The management of communicable diseases was brought to the forefront due to the utilization of antibiotics. But now the preventive aspects of communicable diseases are being revised, and new techniques are coming up to prevent the spread of infections. Infections that have been on the way out from being the important causes for human morbidity and mortality are diphtheria, pertusis, and tetanus. The battle against these infections and their spread take the form of vaccinations. But they are not without controversy. However, if you take risk versus benefit, evidence based way of looking at vaccines suggests that they do more good than harm. Here, we will discuss the two types of DPT vaccinations and how they differ from each other.
DTap is a combined vaccine against diphtheria, tetanus and pertusis. These contain acellular pertusis; thus, targeting more specific antigens with less immune response, in contrast to the whole-cell variant of the vaccine. The reduced side effects include, fever, pain and redness. Recently it was indicated that this acellular component is less efficient in transferring immunity, as they are unable to cover the present strains fully. This vaccination is used in the childhood immunization programs around the world.
TDap is also a combined vaccine against the above mentioned microbes. But this vaccine is specified for adolescents and adults. This combined vaccine has a higher concentration of tetanus toxoid; thus, transferring a higher level of immunity against the tetanus bacterium. In addition, due to the acellularity of pertusis and lower levels of diphtheria, the adverse reactions associated with the vaccine are also avoided. This vaccine can be given as a booster vaccine for tetanus, and as prophylaxis for high risk wounds.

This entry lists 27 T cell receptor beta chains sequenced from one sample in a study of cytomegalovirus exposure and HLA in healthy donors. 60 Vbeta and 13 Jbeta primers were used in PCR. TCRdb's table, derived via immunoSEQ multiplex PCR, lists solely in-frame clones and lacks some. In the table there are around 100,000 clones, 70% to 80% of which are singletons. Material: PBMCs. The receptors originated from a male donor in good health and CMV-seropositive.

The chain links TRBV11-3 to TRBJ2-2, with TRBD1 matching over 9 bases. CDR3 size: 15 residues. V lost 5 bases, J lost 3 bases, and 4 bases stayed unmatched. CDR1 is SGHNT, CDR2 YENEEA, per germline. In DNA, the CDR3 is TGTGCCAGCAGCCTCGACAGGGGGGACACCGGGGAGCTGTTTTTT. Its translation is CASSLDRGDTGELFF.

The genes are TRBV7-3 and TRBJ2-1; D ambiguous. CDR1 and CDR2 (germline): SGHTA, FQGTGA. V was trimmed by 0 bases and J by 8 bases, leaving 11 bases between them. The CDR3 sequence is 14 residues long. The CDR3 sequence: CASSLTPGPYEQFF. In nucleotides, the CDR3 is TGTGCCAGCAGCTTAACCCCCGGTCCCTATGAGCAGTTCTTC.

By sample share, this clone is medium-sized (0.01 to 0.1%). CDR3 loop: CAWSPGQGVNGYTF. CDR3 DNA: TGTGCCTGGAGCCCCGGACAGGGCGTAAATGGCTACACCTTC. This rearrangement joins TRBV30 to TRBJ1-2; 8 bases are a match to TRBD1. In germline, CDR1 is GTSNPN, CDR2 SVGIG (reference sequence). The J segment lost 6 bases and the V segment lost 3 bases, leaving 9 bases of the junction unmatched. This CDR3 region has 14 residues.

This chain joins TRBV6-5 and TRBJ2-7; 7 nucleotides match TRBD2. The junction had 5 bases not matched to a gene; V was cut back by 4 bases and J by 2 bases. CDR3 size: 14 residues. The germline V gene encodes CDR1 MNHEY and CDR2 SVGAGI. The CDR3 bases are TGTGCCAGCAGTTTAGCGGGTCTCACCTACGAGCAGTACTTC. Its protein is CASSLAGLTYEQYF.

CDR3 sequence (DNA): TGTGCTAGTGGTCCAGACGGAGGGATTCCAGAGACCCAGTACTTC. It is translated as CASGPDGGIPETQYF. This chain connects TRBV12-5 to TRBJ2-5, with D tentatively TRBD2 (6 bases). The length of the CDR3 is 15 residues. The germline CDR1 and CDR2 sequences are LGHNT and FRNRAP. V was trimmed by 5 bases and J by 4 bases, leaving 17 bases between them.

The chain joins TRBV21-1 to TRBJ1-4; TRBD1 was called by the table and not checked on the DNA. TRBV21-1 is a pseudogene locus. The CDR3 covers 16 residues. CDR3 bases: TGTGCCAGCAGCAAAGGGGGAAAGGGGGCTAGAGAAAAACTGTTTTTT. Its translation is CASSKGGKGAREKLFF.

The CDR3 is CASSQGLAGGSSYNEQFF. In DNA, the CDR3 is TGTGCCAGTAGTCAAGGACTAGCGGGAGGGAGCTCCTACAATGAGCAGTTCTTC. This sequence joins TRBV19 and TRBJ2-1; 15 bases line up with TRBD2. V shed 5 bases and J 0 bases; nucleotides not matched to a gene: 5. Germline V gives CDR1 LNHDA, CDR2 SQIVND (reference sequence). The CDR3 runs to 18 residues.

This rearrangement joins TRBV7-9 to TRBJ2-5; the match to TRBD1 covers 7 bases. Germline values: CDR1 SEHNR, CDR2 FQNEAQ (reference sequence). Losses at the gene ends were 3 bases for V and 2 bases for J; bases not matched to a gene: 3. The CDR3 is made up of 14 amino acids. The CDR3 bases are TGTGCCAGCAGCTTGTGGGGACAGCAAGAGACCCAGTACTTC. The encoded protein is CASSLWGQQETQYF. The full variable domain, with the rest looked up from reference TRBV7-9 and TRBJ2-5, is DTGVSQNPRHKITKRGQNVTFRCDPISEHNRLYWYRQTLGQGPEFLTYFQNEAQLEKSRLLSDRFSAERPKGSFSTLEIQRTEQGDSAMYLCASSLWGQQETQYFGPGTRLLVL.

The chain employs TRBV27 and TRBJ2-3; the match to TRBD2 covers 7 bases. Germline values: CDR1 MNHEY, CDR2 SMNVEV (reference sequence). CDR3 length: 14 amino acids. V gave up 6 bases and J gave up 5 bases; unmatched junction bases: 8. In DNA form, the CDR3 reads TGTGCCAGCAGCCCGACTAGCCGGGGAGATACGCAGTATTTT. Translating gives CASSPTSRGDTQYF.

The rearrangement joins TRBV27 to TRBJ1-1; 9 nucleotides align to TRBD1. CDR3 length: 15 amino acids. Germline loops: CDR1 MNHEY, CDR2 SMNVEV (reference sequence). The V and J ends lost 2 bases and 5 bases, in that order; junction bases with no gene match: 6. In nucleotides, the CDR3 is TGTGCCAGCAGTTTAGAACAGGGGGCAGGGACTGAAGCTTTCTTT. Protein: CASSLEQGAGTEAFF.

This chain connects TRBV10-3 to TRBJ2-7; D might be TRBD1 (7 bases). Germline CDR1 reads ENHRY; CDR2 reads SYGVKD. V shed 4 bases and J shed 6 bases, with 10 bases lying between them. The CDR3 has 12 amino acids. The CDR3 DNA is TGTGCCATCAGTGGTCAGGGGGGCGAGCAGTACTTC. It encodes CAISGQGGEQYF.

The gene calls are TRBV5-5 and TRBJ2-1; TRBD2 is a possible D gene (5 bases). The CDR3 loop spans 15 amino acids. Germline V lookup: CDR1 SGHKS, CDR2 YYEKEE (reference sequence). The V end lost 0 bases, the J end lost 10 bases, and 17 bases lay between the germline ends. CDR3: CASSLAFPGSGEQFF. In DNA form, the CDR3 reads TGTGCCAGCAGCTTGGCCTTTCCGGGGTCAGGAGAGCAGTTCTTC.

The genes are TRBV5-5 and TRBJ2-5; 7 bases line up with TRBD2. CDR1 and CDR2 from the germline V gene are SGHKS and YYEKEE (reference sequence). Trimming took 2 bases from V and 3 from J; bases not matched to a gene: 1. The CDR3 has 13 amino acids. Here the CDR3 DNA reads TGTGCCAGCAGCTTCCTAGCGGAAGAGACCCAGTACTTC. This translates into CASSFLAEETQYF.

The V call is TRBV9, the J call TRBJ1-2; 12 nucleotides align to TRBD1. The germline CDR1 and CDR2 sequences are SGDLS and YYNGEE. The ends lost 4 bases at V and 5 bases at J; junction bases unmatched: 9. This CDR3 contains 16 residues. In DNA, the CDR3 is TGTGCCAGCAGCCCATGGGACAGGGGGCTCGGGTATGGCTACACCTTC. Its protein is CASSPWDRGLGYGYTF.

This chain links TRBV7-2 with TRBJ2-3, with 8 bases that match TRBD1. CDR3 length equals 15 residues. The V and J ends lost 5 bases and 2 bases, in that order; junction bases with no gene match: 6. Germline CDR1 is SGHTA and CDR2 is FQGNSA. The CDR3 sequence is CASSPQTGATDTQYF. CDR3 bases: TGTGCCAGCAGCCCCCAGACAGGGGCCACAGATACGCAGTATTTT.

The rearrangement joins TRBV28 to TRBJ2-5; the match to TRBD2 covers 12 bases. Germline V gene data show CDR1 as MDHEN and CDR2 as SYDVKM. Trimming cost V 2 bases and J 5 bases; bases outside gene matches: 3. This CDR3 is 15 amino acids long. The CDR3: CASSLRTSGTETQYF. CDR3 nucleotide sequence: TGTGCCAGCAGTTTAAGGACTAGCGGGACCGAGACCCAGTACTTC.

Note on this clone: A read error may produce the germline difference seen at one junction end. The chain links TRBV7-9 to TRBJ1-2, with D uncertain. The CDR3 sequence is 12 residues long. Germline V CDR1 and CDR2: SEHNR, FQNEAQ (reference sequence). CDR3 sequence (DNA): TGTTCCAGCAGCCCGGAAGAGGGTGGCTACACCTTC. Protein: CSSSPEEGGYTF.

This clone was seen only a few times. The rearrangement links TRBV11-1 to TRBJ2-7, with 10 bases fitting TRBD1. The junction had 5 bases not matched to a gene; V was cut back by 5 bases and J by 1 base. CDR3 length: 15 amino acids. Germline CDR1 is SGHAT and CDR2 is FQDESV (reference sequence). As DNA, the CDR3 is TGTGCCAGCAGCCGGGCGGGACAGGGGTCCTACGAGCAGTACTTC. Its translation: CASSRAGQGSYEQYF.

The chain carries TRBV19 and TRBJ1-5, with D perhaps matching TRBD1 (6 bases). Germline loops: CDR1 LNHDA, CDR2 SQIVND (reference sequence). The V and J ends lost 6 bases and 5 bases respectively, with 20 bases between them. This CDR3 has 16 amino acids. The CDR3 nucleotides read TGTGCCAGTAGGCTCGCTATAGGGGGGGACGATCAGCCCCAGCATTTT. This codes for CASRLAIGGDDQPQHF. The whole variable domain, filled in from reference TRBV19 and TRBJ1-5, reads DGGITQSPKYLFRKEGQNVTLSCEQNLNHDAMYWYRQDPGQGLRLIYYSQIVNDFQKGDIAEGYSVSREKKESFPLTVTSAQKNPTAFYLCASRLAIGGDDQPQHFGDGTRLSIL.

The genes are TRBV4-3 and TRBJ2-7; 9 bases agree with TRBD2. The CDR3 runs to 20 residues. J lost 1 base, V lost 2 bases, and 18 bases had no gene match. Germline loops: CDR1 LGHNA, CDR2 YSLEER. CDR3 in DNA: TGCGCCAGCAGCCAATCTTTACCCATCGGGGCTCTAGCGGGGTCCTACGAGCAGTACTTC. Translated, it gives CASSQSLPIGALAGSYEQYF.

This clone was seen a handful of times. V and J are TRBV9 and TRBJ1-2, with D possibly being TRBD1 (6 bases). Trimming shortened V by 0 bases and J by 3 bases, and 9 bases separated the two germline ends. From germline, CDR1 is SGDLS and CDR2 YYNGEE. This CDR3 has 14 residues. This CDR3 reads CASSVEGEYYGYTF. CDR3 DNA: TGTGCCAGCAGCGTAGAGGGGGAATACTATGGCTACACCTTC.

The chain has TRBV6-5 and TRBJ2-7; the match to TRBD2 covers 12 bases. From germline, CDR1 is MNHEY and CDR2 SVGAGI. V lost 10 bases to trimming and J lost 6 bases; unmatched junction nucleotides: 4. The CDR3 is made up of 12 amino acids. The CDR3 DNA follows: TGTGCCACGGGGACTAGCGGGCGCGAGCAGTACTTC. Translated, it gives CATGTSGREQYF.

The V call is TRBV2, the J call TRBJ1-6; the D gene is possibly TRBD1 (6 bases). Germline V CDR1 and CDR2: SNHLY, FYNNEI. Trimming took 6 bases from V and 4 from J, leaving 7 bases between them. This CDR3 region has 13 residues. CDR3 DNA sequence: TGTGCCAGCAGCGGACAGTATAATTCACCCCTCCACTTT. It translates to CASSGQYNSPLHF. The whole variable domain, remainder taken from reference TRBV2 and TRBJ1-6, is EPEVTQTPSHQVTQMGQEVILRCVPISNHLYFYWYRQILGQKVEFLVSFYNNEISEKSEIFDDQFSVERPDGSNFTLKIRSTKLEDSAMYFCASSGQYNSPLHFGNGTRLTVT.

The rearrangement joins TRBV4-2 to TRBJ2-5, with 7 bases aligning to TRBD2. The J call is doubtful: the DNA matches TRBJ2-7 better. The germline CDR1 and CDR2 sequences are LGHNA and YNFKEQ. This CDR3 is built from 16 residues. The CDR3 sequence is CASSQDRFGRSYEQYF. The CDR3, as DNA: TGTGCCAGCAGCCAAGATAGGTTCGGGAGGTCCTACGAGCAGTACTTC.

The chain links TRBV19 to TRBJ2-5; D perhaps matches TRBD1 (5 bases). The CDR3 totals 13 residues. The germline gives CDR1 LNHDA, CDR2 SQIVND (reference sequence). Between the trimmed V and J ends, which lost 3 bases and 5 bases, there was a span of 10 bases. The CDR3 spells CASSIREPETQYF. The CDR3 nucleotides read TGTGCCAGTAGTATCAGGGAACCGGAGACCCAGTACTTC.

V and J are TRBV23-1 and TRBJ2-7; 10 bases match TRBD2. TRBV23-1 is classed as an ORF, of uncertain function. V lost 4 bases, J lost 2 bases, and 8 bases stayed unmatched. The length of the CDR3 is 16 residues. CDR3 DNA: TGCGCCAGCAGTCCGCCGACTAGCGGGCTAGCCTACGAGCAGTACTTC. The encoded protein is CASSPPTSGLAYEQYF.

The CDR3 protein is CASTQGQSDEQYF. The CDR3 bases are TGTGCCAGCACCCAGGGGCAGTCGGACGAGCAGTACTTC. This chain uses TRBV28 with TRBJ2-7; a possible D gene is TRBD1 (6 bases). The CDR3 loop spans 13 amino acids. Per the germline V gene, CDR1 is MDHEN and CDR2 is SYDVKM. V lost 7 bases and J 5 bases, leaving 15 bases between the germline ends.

What is the difference between DTap and TDap Vaccines?
In comparison, both DTap and Tdap, contain killed or attenuated particles of diphtheria, tetanus and pertusis. Both of them contribute to the drastic fall in mortality and morbidity associated with these infections. Both pertusis particles are acellular; thus, having reduced incidence of side effects. But both acellular particles are supposed be of lessened efficacy. Where DTap is given for those under the age of 10 years, Tdap is given for those between 11 and 64 years. In DTap, there is almost synchronous activity to produce antibodies against all three organisms; Tdap has reduced activity towards both diphtheria and pertusis, and more activity for tetanus. Thus, adult vaccine can be equivalent to the tetanus toxoid, and can be used in the management of boosters for tetanus and prophylaxis in wound management. Adverse reaction profile is the same in both, but lesser in Tdap.
Both these vaccines are important, and DTap is for the young while TDap for the old. TDap is tetanus toxoid with some added advantage, but DTap shows equivalent activity for all organisms. However, there is more evidence to suggest the use of the vaccines is beneficial than not using them at all.